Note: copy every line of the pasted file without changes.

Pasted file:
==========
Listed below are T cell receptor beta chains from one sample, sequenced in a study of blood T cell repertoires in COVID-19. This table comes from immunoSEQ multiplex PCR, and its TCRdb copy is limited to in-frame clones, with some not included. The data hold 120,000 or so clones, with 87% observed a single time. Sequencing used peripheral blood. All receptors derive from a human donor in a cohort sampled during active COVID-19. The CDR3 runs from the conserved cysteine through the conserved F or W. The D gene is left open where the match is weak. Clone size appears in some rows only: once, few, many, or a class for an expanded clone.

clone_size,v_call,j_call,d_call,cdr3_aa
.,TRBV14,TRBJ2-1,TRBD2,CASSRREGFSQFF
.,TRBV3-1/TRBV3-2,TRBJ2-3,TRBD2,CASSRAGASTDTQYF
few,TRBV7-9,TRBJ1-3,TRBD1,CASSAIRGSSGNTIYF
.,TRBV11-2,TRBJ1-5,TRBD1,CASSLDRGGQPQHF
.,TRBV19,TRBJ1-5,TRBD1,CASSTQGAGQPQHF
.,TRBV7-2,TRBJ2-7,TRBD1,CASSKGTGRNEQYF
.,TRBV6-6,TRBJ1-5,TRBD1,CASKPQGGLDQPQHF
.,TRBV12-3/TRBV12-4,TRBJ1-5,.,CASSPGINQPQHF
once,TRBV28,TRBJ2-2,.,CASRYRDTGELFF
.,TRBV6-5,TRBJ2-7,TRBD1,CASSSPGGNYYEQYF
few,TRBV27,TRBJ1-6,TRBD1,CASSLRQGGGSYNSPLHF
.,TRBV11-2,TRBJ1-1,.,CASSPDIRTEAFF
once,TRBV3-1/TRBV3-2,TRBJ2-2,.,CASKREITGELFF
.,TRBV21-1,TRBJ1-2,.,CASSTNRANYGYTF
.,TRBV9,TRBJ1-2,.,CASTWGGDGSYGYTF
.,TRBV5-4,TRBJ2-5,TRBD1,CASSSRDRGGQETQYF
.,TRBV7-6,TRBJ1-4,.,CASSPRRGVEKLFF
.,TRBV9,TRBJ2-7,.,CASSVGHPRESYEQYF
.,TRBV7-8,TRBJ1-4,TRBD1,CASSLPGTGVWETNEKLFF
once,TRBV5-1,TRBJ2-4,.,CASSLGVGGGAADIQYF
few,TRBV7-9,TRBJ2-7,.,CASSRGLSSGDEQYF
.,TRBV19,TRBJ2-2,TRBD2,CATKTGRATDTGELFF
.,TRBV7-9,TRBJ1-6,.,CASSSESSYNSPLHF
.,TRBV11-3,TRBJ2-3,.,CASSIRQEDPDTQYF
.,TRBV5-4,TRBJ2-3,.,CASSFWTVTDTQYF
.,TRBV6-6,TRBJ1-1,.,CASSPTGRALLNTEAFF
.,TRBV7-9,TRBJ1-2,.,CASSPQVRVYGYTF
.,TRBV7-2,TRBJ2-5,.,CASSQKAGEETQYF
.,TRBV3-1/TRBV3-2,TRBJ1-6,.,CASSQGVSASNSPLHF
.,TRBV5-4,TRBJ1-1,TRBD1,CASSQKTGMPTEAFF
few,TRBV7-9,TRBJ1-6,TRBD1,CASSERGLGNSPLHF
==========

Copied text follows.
Listed below are T cell receptor beta chains from one sample, sequenced in a study of blood T cell repertoires in COVID-19. This table comes from immunoSEQ multiplex PCR, and its TCRdb copy is limited to in-frame clones, with some not included. The data hold 120,000 or so clones, with 87% observed a single time. Sequencing used peripheral blood. All receptors derive from a human donor in a cohort sampled during active COVID-19. The CDR3 runs from the conserved cysteine through the conserved F or W. The D gene is left open where the match is weak. Clone size appears in some rows only: once, few, many, or a class for an expanded clone.

clone_size,v_call,j_call,d_call,cdr3_aa
.,TRBV14,TRBJ2-1,TRBD2,CASSRREGFSQFF
.,TRBV3-1/TRBV3-2,TRBJ2-3,TRBD2,CASSRAGASTDTQYF
few,TRBV7-9,TRBJ1-3,TRBD1,CASSAIRGSSGNTIYF
.,TRBV11-2,TRBJ1-5,TRBD1,CASSLDRGGQPQHF
.,TRBV19,TRBJ1-5,TRBD1,CASSTQGAGQPQHF
.,TRBV7-2,TRBJ2-7,TRBD1,CASSKGTGRNEQYF
.,TRBV6-6,TRBJ1-5,TRBD1,CASKPQGGLDQPQHF
.,TRBV12-3/TRBV12-4,TRBJ1-5,.,CASSPGINQPQHF
once,TRBV28,TRBJ2-2,.,CASRYRDTGELFF
.,TRBV6-5,TRBJ2-7,TRBD1,CASSSPGGNYYEQYF
few,TRBV27,TRBJ1-6,TRBD1,CASSLRQGGGSYNSPLHF
.,TRBV11-2,TRBJ1-1,.,CASSPDIRTEAFF
once,TRBV3-1/TRBV3-2,TRBJ2-2,.,CASKREITGELFF
.,TRBV21-1,TRBJ1-2,.,CASSTNRANYGYTF
.,TRBV9,TRBJ1-2,.,CASTWGGDGSYGYTF
.,TRBV5-4,TRBJ2-5,TRBD1,CASSSRDRGGQETQYF
.,TRBV7-6,TRBJ1-4,.,CASSPRRGVEKLFF
.,TRBV9,TRBJ2-7,.,CASSVGHPRESYEQYF
.,TRBV7-8,TRBJ1-4,TRBD1,CASSLPGTGVWETNEKLFF
once,TRBV5-1,TRBJ2-4,.,CASSLGVGGGAADIQYF
few,TRBV7-9,TRBJ2-7,.,CASSRGLSSGDEQYF
.,TRBV19,TRBJ2-2,TRBD2,CATKTGRATDTGELFF
.,TRBV7-9,TRBJ1-6,.,CASSSESSYNSPLHF
.,TRBV11-3,TRBJ2-3,.,CASSIRQEDPDTQYF
.,TRBV5-4,TRBJ2-3,.,CASSFWTVTDTQYF
.,TRBV6-6,TRBJ1-1,.,CASSPTGRALLNTEAFF
.,TRBV7-9,TRBJ1-2,.,CASSPQVRVYGYTF
.,TRBV7-2,TRBJ2-5,.,CASSQKAGEETQYF
.,TRBV3-1/TRBV3-2,TRBJ1-6,.,CASSQGVSASNSPLHF
.,TRBV5-4,TRBJ1-1,TRBD1,CASSQKTGMPTEAFF
few,TRBV7-9,TRBJ1-6,TRBD1,CASSERGLGNSPLHF